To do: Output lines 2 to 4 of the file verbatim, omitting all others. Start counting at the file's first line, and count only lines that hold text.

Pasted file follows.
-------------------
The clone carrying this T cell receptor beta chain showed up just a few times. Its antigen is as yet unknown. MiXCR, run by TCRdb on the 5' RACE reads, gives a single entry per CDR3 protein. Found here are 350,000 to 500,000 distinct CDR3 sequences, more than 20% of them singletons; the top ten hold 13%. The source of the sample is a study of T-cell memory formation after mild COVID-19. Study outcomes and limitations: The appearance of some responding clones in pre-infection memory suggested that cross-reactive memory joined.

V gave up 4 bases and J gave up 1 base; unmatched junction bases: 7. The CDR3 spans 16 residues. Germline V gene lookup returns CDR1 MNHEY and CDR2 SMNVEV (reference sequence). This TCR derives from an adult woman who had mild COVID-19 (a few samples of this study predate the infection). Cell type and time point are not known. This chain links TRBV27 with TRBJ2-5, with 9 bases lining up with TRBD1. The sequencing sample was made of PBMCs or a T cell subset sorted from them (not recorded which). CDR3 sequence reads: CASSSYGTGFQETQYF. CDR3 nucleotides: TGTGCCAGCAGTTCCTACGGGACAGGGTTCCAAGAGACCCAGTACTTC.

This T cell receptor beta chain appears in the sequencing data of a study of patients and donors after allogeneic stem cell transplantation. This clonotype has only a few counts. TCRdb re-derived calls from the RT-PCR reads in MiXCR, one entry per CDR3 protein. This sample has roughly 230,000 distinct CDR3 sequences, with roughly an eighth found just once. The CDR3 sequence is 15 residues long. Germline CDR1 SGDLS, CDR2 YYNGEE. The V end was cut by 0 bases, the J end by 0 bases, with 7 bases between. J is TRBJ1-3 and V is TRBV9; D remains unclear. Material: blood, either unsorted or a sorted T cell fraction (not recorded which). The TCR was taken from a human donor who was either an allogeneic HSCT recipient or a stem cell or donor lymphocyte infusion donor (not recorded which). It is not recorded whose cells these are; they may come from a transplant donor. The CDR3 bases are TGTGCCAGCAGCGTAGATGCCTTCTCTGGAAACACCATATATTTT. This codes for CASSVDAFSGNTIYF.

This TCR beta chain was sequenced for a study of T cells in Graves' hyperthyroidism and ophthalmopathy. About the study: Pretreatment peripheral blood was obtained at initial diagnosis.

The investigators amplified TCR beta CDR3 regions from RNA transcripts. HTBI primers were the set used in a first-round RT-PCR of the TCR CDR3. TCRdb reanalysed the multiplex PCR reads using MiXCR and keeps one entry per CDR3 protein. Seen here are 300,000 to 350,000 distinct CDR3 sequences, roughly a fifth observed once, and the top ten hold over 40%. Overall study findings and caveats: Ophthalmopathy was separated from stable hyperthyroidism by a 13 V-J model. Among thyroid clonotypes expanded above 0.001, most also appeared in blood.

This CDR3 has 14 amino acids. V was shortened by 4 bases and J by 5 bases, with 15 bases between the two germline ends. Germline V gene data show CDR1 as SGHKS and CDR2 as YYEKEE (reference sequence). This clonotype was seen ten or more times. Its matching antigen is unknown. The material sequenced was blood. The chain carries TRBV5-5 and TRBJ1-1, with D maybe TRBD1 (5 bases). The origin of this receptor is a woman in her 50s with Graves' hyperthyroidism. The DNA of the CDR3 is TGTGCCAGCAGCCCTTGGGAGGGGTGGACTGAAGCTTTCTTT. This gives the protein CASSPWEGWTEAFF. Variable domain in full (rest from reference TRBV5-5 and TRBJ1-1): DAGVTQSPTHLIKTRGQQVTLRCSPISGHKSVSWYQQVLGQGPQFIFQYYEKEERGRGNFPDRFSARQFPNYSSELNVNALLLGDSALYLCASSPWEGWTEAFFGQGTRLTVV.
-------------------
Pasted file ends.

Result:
V gave up 4 bases and J gave up 1 base; unmatched junction bases: 7. The CDR3 spans 16 residues. Germline V gene lookup returns CDR1 MNHEY and CDR2 SMNVEV (reference sequence). This TCR derives from an adult woman who had mild COVID-19 (a few samples of this study predate the infection). Cell type and time point are not known. This chain links TRBV27 with TRBJ2-5, with 9 bases lining up with TRBD1. The sequencing sample was made of PBMCs or a T cell subset sorted from them (not recorded which). CDR3 sequence reads: CASSSYGTGFQETQYF. CDR3 nucleotides: TGTGCCAGCAGTTCCTACGGGACAGGGTTCCAAGAGACCCAGTACTTC.

This T cell receptor beta chain appears in the sequencing data of a study of patients and donors after allogeneic stem cell transplantation. This clonotype has only a few counts. TCRdb re-derived calls from the RT-PCR reads in MiXCR, one entry per CDR3 protein. This sample has roughly 230,000 distinct CDR3 sequences, with roughly an eighth found just once. The CDR3 sequence is 15 residues long. Germline CDR1 SGDLS, CDR2 YYNGEE. The V end was cut by 0 bases, the J end by 0 bases, with 7 bases between. J is TRBJ1-3 and V is TRBV9; D remains unclear. Material: blood, either unsorted or a sorted T cell fraction (not recorded which). The TCR was taken from a human donor who was either an allogeneic HSCT recipient or a stem cell or donor lymphocyte infusion donor (not recorded which). It is not recorded whose cells these are; they may come from a transplant donor. The CDR3 bases are TGTGCCAGCAGCGTAGATGCCTTCTCTGGAAACACCATATATTTT. This codes for CASSVDAFSGNTIYF.

This TCR beta chain was sequenced for a study of T cells in Graves' hyperthyroidism and ophthalmopathy. About the study: Pretreatment peripheral blood was obtained at initial diagnosis.